Editorial

Media and Democracy 1997 -- Preview

 

Readers may remember a Z editorial (April 1996) written after the first Media and Democracy Congress. We proposed some ways the momentum of the event might be harnessed to positive ends. Plans are being made now for the second Media and Democracy Congress to be held this Fall. This time we thought it might be more useful to write a piece in advance, hoping to impact the Congress. As we began to think about what we might say, we received an E-Mail message largely doing our task for us. It came from the Los Angeles Alternative Media Network (LAAMN) which gathers once a month and has done so since the last conference. Indeed the group was in part spurred into existence by the Z Editorial, we are told.

In any event, at the recent LAAMN meeting there was apparently a lively and productive discussion of the upcoming Congress and how it might be most effective. To start, LAAMN proposes panels on the labor movement, environment, racism and multiculturalism, youth, campuses, etc. In each instance these panels would address how alternative media have been covering the areas of concern, and most particularly what failings there have been and how we might do better in the future. A critical thing to assess, we might add, is whether there is anything about alternative media’s structure and process, agendas, and make-up, that causes us to do a better or worse job on these areas of focus.

Next, LAAMN proposes that there should be panels "focusing on the type of alternative media we are creating and how it is being done." They seem to have in mind addressing both existing and potential alternative media to improve what we have. They give as examples focusing on micro radio and its establishment and proliferation, creating a "national progressive radio movement," creating a "national network of print media," creating "on-line alternative wire services," and "creating progressive video and TV options." We agree that these would be very useful focuses. We think also, however, that it wouldn’t hurt to investigate the question of what makes a media institution or project alternative? What do we need to achieve, structurally and in our content, to merit this label and fulfill its promise?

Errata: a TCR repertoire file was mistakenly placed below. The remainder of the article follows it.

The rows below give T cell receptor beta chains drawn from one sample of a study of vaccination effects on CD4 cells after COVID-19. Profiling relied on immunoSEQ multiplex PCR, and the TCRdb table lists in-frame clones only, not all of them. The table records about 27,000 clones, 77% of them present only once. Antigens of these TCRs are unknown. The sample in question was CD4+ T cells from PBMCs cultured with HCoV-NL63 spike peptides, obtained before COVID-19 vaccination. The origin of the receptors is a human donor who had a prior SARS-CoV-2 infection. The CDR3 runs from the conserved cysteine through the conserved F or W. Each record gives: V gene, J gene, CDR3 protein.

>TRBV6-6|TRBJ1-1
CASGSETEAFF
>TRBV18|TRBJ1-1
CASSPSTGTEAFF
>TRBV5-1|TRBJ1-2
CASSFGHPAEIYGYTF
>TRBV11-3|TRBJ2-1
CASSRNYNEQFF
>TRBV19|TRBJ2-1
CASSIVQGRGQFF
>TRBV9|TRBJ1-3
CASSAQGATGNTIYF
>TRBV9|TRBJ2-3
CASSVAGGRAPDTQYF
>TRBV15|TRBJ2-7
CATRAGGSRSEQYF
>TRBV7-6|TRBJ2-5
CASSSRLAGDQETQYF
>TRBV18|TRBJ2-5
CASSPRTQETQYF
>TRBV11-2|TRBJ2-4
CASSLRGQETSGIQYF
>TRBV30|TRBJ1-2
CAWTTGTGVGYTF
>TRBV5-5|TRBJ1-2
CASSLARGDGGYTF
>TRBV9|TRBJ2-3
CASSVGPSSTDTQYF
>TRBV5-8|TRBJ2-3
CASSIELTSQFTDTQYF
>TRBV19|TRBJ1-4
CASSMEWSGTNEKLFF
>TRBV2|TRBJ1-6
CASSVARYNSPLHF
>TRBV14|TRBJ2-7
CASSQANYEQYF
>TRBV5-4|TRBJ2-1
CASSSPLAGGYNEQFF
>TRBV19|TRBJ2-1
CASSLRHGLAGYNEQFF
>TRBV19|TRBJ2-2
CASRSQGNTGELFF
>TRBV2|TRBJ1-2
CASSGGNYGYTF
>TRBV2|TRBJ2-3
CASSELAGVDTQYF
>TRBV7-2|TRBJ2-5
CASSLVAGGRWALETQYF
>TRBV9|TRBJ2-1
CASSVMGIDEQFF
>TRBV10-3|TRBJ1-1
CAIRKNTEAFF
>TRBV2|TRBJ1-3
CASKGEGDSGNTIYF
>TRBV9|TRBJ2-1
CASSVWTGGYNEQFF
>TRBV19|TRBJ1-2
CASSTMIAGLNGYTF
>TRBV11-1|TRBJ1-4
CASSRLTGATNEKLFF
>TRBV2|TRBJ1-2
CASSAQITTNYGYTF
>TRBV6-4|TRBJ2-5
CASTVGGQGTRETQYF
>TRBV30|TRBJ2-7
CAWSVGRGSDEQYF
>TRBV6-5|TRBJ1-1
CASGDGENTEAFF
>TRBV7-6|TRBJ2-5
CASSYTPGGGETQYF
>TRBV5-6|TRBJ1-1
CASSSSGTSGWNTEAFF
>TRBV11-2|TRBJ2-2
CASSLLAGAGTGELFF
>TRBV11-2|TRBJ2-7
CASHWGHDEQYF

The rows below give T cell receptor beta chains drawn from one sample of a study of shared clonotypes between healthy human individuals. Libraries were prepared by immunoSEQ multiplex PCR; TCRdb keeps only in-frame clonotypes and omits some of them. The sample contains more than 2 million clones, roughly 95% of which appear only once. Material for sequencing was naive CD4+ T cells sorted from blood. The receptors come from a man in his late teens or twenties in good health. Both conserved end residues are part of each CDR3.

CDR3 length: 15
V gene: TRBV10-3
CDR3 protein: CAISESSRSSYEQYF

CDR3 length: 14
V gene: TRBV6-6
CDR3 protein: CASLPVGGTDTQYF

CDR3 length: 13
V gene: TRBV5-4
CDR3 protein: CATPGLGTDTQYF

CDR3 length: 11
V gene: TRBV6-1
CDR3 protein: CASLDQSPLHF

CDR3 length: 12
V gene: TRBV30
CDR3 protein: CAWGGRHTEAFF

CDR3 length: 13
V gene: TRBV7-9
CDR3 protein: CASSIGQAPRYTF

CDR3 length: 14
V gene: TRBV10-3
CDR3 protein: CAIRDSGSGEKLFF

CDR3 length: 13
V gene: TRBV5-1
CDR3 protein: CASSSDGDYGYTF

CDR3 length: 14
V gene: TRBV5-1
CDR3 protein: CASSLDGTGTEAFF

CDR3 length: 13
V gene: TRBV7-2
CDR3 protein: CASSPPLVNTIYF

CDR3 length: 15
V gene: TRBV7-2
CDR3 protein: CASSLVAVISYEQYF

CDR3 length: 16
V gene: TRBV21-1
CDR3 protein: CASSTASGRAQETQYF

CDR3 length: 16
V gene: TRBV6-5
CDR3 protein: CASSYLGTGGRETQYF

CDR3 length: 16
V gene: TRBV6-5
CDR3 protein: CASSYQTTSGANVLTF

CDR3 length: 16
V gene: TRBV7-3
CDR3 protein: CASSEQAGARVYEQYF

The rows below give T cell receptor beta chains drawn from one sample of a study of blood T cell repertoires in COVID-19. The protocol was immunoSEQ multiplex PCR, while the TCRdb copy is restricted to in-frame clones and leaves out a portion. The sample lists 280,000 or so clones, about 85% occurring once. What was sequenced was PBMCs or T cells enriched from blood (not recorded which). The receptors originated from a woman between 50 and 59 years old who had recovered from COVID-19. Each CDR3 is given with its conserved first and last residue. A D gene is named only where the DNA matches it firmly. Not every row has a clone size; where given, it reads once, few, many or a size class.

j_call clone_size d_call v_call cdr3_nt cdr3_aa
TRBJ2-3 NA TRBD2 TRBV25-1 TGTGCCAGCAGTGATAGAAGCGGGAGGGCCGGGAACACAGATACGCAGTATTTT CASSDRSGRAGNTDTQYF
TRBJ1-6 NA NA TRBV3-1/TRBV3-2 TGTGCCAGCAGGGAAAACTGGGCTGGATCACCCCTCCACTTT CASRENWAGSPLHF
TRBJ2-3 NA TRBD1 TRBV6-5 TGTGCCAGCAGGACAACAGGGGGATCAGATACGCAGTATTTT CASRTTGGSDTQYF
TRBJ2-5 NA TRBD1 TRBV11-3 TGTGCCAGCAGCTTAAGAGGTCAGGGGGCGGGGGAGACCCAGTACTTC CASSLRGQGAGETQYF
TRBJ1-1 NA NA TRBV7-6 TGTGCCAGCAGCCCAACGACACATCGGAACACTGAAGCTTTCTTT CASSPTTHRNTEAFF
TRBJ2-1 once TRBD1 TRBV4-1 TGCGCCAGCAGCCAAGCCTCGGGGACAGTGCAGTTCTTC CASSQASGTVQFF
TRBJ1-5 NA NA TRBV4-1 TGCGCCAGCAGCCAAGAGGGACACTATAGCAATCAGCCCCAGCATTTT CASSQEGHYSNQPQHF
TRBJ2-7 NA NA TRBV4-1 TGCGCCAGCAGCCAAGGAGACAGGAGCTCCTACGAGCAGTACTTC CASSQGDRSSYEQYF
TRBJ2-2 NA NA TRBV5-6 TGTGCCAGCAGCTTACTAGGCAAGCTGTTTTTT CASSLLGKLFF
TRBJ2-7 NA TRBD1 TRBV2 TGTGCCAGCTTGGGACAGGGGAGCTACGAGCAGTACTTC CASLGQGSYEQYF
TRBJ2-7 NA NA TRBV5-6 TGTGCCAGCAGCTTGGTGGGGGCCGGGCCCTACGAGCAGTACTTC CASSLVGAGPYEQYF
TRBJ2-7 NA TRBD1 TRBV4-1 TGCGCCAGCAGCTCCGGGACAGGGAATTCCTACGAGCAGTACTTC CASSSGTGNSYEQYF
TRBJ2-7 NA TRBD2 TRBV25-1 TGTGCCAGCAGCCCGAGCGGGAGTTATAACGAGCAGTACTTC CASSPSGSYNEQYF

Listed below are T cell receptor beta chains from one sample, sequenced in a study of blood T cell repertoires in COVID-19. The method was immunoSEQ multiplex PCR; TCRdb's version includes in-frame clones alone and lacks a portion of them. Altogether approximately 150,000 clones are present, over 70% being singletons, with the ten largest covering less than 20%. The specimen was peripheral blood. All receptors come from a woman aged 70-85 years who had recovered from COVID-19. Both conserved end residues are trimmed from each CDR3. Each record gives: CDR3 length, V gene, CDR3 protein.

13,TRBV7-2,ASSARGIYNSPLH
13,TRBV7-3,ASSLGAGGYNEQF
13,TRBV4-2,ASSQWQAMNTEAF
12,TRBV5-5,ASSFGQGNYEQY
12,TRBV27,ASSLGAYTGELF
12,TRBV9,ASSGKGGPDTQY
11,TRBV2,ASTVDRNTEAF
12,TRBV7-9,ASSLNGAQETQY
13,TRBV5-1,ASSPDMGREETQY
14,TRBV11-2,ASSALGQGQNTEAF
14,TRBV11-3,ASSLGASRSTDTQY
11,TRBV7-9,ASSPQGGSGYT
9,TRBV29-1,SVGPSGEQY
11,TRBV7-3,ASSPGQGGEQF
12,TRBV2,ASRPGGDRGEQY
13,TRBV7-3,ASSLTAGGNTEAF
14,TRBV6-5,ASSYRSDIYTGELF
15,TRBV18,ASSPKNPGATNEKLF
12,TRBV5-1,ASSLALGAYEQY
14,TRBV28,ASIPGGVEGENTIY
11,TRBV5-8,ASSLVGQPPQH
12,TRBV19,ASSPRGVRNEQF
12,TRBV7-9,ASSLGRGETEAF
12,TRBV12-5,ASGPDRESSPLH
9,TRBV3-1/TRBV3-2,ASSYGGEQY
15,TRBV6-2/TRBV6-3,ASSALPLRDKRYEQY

Then, in big bold letters their memorandum says that "We need a panel called ‘building a national federation of alternative media’ with speakers from media coalitions and networks around the U.S. This group would draft a proposal for the formation of a national federation and present it to the closing plenary session of the Media and Democracy Congress for discussion and vote. Representatives from each city would serve on a national steering committee which would further develop the structure, goals, objectives, etc., of this new federation." LAAMN has in mind here, it seems, something quite like what we proposed last year (Federation for Alternative Media Activists and Supporters) and, of course, we too would be very eager to see the Congress move in such a direction.

LAAMN hammers home its central point… "Finally, several members of LAAMN attended the first Media and Democracy Congress in San Francisco in 1996 and urge the Coordinating Committee of the upcoming Congress to place more emphasis on panels and workshops focusing on media activism, what media makers are currently creating and what we can do together in the future, and less emphasis on rehashing how bad the media oligarchy is. We already know that! We need to create an alternative media movement where the public will begin to look to us for their news and information."

We agree with one caveat. Bemoaning how the mainstream media doesn’t cover this or that topic at a conference of alternative media activists conveys nothing new. But there is something to be said for understanding why mainstream media is so limited so that we don’t replicate any of the causes in our own efforts. So the one panel on mainstream media that makes sense to us would be "Why does mainstream media distort reality" addressing such issues as its ownership relations, corporate class-based structure, gender and racial make-up, and funding mechanisms, particularly advertising, with an eye to understanding how all these affect mainstream media’s content and agenda.

Finally, there is a panel possibility that is notably absent from the LAAMN message we received. Right now almost every issue of consequence to alternative media people – funding, relations to audience, relations among alternative media institutions, content/product, internal structure and decision-making, relations to broader mainstream economic and political forces – is in dispute in an alternative media crisis plaguing arguably our largest member institution, Pacifica Radio. Ideally a Media and Democracy Congress would try to intercede, we think, to bring this crisis to a desirable conclusion, perhaps along the outside mediator/investigatory commission lines we proposed some months back. Short of that, however, it would be strange indeed if a Congress dealing with Democracy in the media and alternative media prospects didn’t find some constructive and ample way to address the problems now plaguing Pacifica.